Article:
Lima Memorial Health System Logo
Approximate ER WAIT TIME

Health Library

Orbital pseudotumor

Orbital pseudotumor

Idiopathic orbital inflammatory syndrome (IOIS); Non-specific orbital inflammation


Orbital pseudotumor is the swelling of tissue behind the eye in an area called the orbit. The orbit is the hollow space in the skull where the eye sits. The orbit protects the eyeball and the muscles and tissue that surround it. Orbital pseudotumor does not spread to other tissues or places in the body.



The cause is unknown. It mostly affects young women, although it can occur at any age.




Symptoms may include:

  • Pain in eye, and it may be severe
  • Restricted eye movement
  • Decreased vision
  • Double vision
  • Eye swelling (proptosis)
  • Red eye (rare)


Exams and Tests


The health care provider will examine your eye. If you have signs of pseudotumor, additional tests will be done to make sure you don't have other conditions that may look like pseudotumor. The two most common other conditions are:

  • A cancerous tumor in the orbit
  • Thyroid eye disease

Tests may include:

  • CT scan of the head
  • MRI of the head
  • Ultrasound of the head
  • Skull x-ray
  • Biopsy




Mild cases may go away without treatment. More severe cases most often respond well to corticosteroid treatment. If the condition is very bad, the swelling may put pressure on the eyeball and damage it. Surgery may be needed to remove part of the bones of the orbit to relieve the pressure.


Outlook (Prognosis)


Most cases are mild and outcomes are good. Severe cases may not respond well to treatment and there may be some loss of vision. Orbital pseudotumor most often involves only one eye.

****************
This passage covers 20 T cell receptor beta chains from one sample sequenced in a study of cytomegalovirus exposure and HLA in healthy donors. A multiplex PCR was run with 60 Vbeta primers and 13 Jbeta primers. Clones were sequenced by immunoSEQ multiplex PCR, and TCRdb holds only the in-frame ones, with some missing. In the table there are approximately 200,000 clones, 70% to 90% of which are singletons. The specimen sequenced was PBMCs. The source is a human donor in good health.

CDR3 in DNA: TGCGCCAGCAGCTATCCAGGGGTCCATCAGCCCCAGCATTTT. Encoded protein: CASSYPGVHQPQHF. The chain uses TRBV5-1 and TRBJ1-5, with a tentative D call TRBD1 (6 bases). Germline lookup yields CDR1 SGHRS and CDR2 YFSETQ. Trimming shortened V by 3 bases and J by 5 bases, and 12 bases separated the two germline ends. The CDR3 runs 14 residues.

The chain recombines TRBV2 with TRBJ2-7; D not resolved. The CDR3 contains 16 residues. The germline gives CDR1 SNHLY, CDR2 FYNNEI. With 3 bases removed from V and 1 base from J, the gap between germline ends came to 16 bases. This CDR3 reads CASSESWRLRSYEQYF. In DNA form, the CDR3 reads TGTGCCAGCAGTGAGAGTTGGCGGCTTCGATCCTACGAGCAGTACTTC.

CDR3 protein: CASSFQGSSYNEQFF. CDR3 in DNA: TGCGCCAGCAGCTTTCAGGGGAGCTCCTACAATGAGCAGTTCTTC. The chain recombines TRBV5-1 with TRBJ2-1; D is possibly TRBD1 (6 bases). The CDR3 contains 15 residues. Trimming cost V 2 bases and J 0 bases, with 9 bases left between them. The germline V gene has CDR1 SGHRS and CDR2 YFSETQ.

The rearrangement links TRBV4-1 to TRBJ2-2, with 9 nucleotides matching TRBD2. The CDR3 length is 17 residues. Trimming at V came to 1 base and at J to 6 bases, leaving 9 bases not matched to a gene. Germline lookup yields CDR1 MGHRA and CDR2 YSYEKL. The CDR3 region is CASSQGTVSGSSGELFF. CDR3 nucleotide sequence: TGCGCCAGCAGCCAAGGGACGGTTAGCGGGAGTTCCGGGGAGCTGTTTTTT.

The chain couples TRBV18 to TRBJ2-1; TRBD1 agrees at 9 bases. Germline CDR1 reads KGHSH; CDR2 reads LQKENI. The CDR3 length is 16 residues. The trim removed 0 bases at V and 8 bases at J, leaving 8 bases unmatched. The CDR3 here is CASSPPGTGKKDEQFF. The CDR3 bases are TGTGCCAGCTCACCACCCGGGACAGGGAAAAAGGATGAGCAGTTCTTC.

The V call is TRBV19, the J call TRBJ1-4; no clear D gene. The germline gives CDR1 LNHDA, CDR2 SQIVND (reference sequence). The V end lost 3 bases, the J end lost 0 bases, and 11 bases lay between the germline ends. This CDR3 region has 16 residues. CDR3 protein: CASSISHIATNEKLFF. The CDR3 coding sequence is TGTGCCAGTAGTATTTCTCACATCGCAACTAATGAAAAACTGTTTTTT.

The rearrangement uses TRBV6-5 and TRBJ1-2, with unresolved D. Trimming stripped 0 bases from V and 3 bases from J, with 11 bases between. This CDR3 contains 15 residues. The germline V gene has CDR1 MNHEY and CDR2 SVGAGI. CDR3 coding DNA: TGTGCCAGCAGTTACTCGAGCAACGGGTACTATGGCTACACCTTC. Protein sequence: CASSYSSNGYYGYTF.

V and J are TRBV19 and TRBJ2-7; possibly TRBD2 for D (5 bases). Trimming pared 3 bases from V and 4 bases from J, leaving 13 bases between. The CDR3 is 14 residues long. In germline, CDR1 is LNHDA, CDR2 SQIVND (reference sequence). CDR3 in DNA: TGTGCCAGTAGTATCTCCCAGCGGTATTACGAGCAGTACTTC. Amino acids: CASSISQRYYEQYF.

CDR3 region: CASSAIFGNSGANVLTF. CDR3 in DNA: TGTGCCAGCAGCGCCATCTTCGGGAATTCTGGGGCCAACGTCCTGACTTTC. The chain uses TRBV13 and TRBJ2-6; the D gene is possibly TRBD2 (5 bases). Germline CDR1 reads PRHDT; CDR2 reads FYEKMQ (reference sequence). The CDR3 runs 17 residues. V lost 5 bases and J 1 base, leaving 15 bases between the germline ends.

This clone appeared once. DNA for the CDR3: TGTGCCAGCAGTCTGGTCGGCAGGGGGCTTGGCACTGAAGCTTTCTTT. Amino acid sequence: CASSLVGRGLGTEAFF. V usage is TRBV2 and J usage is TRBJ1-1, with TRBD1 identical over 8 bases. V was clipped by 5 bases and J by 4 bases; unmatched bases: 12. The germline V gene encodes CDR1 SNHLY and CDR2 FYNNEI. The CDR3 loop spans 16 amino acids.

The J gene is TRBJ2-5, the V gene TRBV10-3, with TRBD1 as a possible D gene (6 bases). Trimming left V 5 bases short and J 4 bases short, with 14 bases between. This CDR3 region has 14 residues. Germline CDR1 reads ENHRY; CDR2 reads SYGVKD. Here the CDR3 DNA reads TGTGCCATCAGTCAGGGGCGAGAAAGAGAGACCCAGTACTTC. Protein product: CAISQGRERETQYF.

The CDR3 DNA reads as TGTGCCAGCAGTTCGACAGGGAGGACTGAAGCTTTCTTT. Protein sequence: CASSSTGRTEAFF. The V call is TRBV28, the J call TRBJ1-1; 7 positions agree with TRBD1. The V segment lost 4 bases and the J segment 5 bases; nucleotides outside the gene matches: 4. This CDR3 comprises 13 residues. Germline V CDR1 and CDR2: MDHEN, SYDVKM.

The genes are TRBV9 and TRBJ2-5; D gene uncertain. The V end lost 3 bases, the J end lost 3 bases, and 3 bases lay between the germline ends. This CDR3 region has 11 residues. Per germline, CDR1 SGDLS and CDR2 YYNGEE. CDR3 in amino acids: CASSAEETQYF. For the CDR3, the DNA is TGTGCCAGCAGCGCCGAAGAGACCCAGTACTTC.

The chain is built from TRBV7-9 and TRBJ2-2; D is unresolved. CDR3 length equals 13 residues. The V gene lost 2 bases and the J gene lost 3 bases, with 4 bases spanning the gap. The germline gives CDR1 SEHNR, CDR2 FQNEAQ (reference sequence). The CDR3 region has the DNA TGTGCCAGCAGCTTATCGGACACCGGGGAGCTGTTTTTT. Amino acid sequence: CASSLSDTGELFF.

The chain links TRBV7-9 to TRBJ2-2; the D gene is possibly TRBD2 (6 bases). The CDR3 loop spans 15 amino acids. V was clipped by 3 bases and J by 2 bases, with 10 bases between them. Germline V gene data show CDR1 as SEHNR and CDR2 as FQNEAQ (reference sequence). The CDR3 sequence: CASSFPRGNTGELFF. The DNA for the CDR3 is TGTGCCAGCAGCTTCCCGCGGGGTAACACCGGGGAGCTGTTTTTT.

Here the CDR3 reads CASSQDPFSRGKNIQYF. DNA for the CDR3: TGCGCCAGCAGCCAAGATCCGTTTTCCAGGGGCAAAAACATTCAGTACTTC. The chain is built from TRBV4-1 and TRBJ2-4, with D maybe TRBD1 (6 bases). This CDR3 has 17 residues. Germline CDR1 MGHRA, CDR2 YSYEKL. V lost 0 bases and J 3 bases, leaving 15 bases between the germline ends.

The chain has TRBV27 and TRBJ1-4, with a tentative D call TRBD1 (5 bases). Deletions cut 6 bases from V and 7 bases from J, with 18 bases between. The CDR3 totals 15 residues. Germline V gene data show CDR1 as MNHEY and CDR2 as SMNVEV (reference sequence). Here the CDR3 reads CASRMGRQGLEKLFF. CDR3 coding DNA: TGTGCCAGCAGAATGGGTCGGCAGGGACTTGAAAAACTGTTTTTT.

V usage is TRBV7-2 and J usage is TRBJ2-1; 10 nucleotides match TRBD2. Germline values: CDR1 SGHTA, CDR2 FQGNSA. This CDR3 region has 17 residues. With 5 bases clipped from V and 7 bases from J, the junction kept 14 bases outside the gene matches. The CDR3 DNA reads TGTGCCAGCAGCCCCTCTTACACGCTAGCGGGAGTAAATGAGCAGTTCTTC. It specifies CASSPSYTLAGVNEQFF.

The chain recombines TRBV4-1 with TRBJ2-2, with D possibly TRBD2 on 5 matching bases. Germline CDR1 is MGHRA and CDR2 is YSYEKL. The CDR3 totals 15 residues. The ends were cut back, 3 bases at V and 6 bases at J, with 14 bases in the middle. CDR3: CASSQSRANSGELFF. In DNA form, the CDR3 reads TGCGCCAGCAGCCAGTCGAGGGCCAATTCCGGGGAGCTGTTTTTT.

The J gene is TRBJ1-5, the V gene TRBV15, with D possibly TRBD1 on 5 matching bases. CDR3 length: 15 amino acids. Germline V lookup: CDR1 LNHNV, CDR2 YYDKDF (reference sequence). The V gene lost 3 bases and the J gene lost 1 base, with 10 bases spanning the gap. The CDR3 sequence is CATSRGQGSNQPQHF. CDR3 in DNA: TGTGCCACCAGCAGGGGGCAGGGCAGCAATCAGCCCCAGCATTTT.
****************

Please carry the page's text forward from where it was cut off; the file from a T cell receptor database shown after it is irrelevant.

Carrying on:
Possible Complications


Severe cases of orbital pseudotumor may push the eye forward so much that the lids cannot cover and protect the cornea. This causes the eye to dry out. The cornea may become cloudy or develop an ulcer. Also, the eye muscles may not be able to properly aim the eye which can cause double vision.


When to Contact a Medical Professional


People with this condition need regular follow-up care with an eye doctor who is familiar with the treatment of orbital disease.

Contact your provider right away if you have any of the following problems:

  • Irritation of the cornea
  • Redness
  • Pain
  • Decreased vision




Cioffi GA, Liebmann JM. Diseases of the visual system. In: Goldman L, Schafer AI, eds. Goldman-Cecil Medicine. 26th ed. Philadelphia, PA: Elsevier; 2020:chap 395.

McNab AA. Orbital infection and inflammation. In: Yanoff M, Duker JS, eds. Ophthalmology. 5th ed. Philadelphia, PA: Elsevier; 2019:chap 12.14.

Wang MY, Rubin RM, Sadun AA. Ocular myopathies. In: Yanoff M, Duker JS, eds. Ophthalmology. 5th ed. Philadelphia, PA: Elsevier; 2019:chap 9.18.

Yucel Gencoglu A, Mangan MS. Orbital inflammatory pseudotumor following mRNA COVID-19 vaccination. Ocul Immunol Inflamm. Aug 2022:1-4. PMID: 35914301

BACK TO TOPText only

  • Skull anatomy

    Skull anatomy


    • Skull anatomy

      Skull anatomy


    Self Care


      Tests for Orbital pseudotumor


        Review Date: 8/22/2022

        Reviewed By: Franklin W. Lusby, MD, Ophthalmologist, Lusby Vision Institute, La Jolla, CA. Also reviewed by David C. Dugdale, MD, Medical Director, Brenda Conaway, Editorial Director, and the A.D.A.M. Editorial team.

        The information provided herein should not be used during any medical emergency or for the diagnosis or treatment of any medical condition. A licensed medical professional should be consulted for diagnosis and treatment of any and all medical conditions. Links to other sites are provided for information only -- they do not constitute endorsements of those other sites. © 1997- A.D.A.M., a business unit of Ebix, Inc. Any duplication or distribution of the information contained herein is strictly prohibited.
        © 1997- adam.comAll rights reserved.